I'll confess: prior to FishFlix.com showing up on my list of upcoming Schoolhouse Review Crew vendors, I had never heard of them.
Checking out their website, I discovered that they are all about providing Christian movies -- whether educational, inspirational, or entertaining. Looking over their website, I certainly noticed titles I knew, and some I didn't. Privileged Species was one that was new to me, but it sounded vaguely familiar.
Once we received it, I realized that we own Privileged Planet, a documentary we really loved. That movie talks about all sorts of amazing 'coincidences' such as the outer gas giant planets providing protection from comets, or earth needing to be in a very narrow size range in order to support life.
Once we realized that, we were pretty excited to watch Privileged Species: How the Cosmos is Designed for Human Life.
From the opening sequence with Bill Nye speaking about how unimportant people are (insignificant specks on an insignificant planet orbiting an insignificant star...), this documentary grabbed our attention.
Essentially, this film is going through and addressing three substances -- Carbon, Water, and Oxygen -- and their amazing properties that make it so that life is possible. For instance, carbon is an incredibly stable element, but it is only stable in a fairly narrow range of temperatures. You know, temperatures that are normal on Earth. Carbon isn't stable on Venus (it is too hot), or on Uranus (it is too cold).
Did you know that scientists have identified 65,000,000 carbon compounds so far? And that new ones are still being found? That is an incredible number.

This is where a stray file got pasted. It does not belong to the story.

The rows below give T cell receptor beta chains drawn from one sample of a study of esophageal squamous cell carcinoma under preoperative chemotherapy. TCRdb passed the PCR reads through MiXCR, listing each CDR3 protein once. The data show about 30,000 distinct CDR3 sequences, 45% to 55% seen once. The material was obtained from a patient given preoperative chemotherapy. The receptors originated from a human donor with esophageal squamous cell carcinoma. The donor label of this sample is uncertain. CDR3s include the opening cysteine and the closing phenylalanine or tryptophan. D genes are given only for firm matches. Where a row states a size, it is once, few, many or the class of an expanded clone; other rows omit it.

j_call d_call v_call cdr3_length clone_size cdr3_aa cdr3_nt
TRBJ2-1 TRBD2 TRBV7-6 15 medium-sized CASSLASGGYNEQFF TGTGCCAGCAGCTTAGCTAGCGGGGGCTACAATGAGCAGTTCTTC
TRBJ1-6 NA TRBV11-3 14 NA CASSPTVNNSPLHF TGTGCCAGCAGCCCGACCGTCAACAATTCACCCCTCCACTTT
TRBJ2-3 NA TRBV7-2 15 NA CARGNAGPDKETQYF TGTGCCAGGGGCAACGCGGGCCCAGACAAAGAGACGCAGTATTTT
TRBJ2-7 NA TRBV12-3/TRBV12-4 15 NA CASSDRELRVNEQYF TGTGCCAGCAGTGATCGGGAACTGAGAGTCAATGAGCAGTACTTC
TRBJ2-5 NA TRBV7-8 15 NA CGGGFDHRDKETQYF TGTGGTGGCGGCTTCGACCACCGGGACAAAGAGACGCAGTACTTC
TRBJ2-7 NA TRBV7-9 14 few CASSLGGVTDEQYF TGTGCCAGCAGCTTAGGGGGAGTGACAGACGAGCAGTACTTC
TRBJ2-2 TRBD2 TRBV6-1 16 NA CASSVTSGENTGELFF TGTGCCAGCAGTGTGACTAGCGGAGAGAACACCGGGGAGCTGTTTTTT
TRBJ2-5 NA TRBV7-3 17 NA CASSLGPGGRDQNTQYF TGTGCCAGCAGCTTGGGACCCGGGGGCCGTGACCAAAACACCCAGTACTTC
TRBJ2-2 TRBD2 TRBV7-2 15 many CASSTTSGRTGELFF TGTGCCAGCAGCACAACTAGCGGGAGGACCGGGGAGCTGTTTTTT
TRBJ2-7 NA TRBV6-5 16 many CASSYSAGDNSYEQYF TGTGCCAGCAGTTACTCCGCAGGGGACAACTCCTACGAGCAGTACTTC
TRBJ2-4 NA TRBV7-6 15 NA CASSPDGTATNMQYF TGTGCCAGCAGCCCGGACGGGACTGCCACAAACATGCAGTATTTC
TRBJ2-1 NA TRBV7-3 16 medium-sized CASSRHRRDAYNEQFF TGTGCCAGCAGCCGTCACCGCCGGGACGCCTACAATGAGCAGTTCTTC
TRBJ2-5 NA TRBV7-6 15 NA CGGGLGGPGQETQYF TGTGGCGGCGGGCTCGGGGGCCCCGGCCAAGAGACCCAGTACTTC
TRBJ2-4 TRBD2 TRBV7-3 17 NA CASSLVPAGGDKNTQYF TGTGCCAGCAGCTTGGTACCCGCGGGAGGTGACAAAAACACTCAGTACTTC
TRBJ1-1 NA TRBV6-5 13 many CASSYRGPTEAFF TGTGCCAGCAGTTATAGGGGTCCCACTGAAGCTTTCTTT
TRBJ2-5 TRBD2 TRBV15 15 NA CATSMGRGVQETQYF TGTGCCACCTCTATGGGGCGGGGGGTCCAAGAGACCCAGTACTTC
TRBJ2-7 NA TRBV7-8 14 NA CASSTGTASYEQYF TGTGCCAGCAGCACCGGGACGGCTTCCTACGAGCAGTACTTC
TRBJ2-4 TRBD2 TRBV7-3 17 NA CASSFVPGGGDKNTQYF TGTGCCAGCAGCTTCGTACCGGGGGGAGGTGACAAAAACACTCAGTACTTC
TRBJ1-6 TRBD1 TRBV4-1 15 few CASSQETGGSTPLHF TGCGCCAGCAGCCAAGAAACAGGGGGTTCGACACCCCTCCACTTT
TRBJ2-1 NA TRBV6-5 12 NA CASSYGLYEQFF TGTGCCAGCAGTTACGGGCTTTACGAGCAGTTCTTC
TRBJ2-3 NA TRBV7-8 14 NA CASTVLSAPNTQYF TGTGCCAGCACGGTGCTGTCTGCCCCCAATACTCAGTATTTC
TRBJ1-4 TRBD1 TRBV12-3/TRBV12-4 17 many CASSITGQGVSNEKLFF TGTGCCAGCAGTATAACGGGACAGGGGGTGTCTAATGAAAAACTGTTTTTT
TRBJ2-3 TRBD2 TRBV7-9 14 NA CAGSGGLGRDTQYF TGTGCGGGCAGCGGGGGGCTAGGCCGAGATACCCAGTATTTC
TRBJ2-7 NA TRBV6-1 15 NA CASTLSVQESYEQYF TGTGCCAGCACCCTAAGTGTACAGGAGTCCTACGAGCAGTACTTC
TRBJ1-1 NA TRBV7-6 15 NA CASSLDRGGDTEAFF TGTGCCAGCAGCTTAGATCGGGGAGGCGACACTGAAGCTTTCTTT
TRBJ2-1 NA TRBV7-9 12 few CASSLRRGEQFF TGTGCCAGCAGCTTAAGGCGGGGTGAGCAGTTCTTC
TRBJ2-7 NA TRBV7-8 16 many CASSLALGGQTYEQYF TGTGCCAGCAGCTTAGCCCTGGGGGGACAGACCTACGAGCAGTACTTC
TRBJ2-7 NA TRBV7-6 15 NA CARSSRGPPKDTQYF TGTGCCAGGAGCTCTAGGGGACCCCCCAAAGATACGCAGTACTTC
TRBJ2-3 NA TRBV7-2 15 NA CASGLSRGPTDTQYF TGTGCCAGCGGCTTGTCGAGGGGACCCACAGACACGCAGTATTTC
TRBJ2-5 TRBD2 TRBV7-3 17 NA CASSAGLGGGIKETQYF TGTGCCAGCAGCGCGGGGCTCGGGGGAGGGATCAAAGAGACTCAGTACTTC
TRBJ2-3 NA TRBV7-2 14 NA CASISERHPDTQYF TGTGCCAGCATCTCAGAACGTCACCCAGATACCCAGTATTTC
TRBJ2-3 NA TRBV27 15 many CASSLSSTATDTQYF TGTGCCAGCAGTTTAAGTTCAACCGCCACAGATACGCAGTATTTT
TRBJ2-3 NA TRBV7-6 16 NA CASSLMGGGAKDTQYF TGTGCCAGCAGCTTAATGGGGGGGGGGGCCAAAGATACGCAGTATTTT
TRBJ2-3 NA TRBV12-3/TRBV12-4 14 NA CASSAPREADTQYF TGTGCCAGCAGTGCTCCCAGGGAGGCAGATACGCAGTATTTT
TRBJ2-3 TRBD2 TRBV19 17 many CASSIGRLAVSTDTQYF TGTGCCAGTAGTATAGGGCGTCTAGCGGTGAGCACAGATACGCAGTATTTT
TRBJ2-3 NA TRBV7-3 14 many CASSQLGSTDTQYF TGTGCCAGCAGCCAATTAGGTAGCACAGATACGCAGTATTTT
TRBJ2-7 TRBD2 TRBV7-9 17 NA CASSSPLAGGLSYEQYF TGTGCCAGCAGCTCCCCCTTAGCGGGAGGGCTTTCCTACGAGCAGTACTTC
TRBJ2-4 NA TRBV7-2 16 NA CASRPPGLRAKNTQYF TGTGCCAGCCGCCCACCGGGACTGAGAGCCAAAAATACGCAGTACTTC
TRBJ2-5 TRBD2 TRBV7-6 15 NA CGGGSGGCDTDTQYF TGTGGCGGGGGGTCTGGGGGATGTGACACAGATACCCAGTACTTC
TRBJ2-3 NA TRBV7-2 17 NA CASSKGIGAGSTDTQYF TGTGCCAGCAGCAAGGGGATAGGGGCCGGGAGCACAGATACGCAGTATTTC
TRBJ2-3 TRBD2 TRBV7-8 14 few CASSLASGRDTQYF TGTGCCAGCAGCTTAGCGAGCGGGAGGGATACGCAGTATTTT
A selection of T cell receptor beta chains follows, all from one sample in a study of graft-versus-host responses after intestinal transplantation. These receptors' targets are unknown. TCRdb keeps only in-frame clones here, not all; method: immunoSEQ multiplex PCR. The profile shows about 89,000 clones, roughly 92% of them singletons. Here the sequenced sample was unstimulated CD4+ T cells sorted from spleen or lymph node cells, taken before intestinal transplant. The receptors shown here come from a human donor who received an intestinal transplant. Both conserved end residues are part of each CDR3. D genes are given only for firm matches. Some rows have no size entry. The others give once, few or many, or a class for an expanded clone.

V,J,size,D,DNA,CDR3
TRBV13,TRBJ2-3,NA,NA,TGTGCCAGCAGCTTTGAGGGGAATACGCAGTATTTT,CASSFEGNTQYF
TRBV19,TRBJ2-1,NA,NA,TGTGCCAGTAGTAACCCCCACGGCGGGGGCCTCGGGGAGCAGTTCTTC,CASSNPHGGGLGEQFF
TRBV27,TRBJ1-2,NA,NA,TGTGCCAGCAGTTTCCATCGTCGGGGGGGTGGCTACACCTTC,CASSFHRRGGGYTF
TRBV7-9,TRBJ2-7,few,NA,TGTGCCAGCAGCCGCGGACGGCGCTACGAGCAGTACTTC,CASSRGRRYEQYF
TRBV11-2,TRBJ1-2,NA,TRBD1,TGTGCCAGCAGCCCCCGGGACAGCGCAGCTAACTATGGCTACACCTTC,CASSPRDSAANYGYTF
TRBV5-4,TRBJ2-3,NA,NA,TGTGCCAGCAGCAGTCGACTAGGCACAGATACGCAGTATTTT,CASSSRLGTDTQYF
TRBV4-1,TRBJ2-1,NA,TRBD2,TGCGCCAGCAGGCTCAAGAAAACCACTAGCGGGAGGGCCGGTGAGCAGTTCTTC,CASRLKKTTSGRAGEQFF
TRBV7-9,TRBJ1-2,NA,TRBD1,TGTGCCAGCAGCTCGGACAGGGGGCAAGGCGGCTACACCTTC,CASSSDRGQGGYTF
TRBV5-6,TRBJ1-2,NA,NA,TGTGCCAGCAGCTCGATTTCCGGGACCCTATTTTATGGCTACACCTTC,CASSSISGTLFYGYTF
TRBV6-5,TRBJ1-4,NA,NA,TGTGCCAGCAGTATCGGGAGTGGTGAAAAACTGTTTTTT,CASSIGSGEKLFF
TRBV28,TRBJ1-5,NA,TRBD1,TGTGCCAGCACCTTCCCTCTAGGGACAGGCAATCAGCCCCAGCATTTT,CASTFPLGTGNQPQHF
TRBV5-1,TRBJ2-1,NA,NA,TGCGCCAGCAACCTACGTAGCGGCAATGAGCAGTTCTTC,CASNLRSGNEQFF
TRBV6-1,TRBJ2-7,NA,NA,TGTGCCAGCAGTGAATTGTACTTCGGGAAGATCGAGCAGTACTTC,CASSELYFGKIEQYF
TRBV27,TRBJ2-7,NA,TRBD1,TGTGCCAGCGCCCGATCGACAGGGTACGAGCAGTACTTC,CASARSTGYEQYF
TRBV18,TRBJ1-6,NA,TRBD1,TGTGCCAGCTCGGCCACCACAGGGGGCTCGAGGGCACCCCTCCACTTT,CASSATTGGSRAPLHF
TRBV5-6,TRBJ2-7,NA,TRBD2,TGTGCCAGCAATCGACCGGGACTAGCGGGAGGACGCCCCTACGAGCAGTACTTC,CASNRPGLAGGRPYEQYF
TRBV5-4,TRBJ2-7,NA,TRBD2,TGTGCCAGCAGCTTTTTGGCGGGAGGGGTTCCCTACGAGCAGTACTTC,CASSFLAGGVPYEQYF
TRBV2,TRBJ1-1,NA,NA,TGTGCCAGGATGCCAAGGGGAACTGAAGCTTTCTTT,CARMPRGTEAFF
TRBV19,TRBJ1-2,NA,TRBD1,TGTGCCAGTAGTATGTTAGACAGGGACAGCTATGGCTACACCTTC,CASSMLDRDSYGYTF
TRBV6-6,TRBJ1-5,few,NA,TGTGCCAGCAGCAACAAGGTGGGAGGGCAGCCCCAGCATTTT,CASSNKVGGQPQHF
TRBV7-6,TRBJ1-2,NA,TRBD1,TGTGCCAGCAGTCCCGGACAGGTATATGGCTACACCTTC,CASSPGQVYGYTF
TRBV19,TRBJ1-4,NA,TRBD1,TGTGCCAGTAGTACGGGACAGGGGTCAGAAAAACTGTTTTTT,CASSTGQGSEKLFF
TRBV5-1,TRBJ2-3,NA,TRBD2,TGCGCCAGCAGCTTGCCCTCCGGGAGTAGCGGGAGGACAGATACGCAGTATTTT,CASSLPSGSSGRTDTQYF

The photography is gorgeous throughout the film, and the animation sequences were wonderful. By animation, I'm not talking cartoons, but things like showing the flow of blood and how if water was more (or less) viscous, things would be quite different. The animations went along with what was being discussed quite well.
They also quote a wide variety of people throughout the documentary, which is always nice to see. There is just so much packed into this 33-minute video, and you will definitely see things you missed when you view it again.
The movie prompted a discussion of Intelligent Design vs. Creation, and how this film does not make any claims about God, but speaks of a designer. So many other resources seem to jump past the scientific parts and go straight to "God did it." There is a time and a place for that, too, but my kids all (ages 9 to 18) appreciated that this one stuck to the idea that "scientifically, there is a lot going on that cannot be random chance," as Thomas (age 14) stated.
The Schoolhouse Review Crew also had the chance to look at some other titles from FishFlix.com. Flight and Metamorphosis are similar in that they are documentaries with incredible footage touching on the science behind some of the amazing had-to-be-designed things on our planet.
Go read some of the other reviews for these titles, plus Exploring Ephesus, Torchlighters: The John Wesley Story, and Unbroken.
I know I'm coming up with a list of movies that I want to purchase.